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MBio. 2011 Dec 20;2(6). pii: e00278-11. doi: 10.1128/mBio.00278-11. Print 2011.

Herpesvirus replication compartments originate with single incoming viral genomes.

Author information

1
Department of Molecular Biology and the Princeton Neuroscience Institute, Princeton University, Princeton, New Jersey, USA.

Abstract

Previously we described a method to estimate the average number of virus genomes expressed in an infected cell. By analyzing the color spectrum of cells infected with a mixture of isogenic pseudorabies virus (PRV) recombinants expressing three fluorophores, we estimated that fewer than seven incoming genomes are expressed, replicated, and packaged into progeny per cell. In this report, we expand this work and describe experiments demonstrating the generality of the method, as well as providing more insight into herpesvirus replication. We used three isogenic PRV recombinants, each expressing a fluorescently tagged VP26 fusion protein (VP26 is a capsid protein) under the viral VP26 late promoter. We calculated a similar finite limit on the number of expressed viral genomes, indicating that this method is independent of the promoter used to transcribe the fluorophore genes, the time of expression of the fluorophore (early versus late), and the insertion site of the fluorophore gene in the PRV genome (UL versus US). Importantly, these VP26 fusion proteins are distributed equally in punctate virion assembly structures in each nucleus, which improves the signal-to-noise ratio when determining the color spectrum of each cell. To understand how the small number of genomes are distributed among the replication compartments, we used a two-color fluorescent in situ hybridization assay. Most viral replication compartments in the nucleus occupy unique nuclear territories, implying that they arose from single genomes. Our experiments suggest a correlation between the small number of expressed viral genomes and the limited number of replication compartments.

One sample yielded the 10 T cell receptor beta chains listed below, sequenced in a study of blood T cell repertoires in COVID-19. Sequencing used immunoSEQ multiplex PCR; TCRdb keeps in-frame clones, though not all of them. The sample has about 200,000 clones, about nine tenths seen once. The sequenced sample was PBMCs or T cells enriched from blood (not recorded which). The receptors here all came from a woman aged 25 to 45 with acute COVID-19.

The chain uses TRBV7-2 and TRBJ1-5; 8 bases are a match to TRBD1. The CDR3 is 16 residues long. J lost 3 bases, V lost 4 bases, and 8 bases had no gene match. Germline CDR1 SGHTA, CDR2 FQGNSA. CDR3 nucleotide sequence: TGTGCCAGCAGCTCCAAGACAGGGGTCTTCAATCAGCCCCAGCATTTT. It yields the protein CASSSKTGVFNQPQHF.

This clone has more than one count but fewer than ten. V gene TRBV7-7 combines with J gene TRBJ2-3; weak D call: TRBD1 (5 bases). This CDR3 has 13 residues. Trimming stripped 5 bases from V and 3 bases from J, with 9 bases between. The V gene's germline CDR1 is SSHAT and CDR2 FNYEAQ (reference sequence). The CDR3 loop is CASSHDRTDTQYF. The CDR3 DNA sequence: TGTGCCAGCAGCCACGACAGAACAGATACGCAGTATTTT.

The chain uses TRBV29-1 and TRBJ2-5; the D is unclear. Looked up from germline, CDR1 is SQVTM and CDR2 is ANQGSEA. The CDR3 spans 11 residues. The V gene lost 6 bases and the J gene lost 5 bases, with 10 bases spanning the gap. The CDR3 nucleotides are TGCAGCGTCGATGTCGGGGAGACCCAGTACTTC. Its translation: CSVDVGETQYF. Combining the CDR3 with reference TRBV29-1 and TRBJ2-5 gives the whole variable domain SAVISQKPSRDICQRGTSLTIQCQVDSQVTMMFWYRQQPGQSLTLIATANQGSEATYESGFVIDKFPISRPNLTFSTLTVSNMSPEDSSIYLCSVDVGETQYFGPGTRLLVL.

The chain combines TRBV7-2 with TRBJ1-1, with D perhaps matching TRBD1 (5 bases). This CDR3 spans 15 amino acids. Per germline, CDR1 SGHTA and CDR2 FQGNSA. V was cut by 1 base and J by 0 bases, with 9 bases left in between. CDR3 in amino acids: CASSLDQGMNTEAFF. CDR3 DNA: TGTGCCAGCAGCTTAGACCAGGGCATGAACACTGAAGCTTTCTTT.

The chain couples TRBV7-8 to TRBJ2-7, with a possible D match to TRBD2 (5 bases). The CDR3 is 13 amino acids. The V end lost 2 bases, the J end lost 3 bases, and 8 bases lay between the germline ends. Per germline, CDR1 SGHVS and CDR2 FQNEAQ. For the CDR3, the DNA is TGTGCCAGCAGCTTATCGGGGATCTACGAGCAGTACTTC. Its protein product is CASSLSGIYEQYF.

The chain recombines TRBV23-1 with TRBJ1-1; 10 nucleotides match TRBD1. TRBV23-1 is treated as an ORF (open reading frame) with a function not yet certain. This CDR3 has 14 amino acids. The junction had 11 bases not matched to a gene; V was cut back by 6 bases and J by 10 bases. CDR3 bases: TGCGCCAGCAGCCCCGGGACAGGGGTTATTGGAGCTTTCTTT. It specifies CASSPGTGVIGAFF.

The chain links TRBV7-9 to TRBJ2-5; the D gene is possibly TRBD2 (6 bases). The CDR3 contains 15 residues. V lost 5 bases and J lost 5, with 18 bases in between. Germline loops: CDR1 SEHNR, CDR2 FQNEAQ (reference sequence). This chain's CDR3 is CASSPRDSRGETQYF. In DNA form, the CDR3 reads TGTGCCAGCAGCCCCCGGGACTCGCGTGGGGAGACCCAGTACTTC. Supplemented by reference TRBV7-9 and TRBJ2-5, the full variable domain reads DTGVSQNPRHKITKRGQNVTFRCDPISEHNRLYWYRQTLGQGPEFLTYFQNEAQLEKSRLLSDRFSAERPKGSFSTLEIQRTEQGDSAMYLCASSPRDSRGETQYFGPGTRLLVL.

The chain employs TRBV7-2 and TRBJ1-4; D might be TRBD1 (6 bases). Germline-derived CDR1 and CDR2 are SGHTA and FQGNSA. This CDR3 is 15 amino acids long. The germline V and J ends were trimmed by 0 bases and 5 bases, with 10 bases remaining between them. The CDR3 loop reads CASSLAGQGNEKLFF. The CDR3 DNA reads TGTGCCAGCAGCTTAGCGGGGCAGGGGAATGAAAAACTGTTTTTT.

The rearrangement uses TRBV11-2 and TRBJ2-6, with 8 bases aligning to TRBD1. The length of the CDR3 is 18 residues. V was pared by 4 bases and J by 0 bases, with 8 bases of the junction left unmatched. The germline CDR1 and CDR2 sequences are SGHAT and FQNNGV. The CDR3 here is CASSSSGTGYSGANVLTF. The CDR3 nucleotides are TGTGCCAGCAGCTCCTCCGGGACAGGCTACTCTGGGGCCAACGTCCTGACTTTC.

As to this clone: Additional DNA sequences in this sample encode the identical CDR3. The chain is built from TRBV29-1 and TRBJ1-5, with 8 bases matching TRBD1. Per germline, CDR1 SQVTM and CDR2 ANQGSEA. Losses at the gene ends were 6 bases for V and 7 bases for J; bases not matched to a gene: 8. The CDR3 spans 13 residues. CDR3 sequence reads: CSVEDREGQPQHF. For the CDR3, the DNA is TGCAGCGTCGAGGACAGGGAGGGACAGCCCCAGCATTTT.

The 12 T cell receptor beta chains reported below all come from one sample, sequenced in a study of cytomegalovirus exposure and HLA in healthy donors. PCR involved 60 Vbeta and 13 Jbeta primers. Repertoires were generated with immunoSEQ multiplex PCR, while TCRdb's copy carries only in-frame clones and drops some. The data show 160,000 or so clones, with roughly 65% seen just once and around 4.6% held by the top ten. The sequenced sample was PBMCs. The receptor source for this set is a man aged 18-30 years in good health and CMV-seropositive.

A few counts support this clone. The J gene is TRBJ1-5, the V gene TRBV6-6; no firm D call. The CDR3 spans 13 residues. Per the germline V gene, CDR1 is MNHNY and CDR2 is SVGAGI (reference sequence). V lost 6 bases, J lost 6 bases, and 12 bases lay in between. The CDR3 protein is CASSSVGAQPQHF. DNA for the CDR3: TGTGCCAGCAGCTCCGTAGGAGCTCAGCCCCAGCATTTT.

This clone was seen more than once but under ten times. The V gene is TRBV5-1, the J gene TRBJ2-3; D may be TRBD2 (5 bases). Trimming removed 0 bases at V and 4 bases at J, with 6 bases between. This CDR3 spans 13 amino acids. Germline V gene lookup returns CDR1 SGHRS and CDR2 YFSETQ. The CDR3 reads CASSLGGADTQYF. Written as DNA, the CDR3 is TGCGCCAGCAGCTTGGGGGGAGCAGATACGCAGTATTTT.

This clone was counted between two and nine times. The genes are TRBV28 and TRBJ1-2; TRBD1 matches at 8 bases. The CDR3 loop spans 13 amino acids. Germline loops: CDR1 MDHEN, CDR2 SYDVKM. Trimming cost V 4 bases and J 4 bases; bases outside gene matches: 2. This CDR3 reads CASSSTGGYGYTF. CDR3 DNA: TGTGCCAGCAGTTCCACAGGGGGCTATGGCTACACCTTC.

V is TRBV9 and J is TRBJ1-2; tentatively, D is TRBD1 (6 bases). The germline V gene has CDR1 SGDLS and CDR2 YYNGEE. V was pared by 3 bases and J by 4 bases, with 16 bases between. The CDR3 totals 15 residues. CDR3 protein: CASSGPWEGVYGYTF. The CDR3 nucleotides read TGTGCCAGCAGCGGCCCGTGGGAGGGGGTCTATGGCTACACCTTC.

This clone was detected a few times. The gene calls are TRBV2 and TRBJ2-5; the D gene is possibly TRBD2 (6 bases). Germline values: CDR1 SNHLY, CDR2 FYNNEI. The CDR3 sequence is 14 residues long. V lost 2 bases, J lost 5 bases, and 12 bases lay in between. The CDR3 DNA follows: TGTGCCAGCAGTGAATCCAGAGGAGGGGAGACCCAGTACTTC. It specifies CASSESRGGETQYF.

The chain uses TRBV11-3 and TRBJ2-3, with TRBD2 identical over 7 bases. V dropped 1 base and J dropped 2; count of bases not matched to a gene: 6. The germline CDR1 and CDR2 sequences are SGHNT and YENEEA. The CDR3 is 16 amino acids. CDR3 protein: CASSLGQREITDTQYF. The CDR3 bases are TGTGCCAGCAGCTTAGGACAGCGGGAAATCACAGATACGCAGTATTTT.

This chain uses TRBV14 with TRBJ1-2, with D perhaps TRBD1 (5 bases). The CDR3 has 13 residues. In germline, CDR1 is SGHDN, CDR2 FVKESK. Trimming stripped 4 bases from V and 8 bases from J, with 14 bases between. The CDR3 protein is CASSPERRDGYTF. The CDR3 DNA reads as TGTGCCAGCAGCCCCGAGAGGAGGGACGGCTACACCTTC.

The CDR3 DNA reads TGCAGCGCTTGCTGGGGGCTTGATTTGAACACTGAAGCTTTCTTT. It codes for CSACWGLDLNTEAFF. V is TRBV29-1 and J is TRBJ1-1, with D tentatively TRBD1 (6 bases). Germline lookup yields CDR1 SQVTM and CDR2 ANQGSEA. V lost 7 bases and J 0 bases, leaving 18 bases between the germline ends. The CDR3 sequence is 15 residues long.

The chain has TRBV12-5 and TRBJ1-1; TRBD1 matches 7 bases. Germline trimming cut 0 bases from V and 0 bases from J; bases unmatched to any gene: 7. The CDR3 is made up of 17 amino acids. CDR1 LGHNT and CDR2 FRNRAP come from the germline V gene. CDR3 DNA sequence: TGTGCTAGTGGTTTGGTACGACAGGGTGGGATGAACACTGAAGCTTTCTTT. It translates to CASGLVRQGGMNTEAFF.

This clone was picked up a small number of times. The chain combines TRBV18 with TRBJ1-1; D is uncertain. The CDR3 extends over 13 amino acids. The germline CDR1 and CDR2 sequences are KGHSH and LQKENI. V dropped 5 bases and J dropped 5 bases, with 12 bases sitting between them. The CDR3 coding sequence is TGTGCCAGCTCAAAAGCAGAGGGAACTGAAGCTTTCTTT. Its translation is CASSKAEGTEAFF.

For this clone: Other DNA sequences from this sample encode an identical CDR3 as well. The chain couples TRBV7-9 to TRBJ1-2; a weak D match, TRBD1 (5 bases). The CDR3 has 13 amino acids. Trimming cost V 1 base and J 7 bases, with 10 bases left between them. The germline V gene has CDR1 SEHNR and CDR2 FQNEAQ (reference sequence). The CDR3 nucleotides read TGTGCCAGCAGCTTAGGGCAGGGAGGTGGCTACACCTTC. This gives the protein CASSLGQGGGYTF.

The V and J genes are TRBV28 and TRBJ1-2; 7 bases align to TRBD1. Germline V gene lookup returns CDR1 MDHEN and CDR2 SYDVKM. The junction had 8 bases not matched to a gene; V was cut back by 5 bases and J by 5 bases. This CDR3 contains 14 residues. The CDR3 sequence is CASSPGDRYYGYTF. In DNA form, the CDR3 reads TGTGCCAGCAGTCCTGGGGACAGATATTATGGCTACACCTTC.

PMID:
22186611
PMCID:
PMC3269065
DOI:
10.1128/mBio.00278-11
[Indexed for MEDLINE]
Free PMC Article

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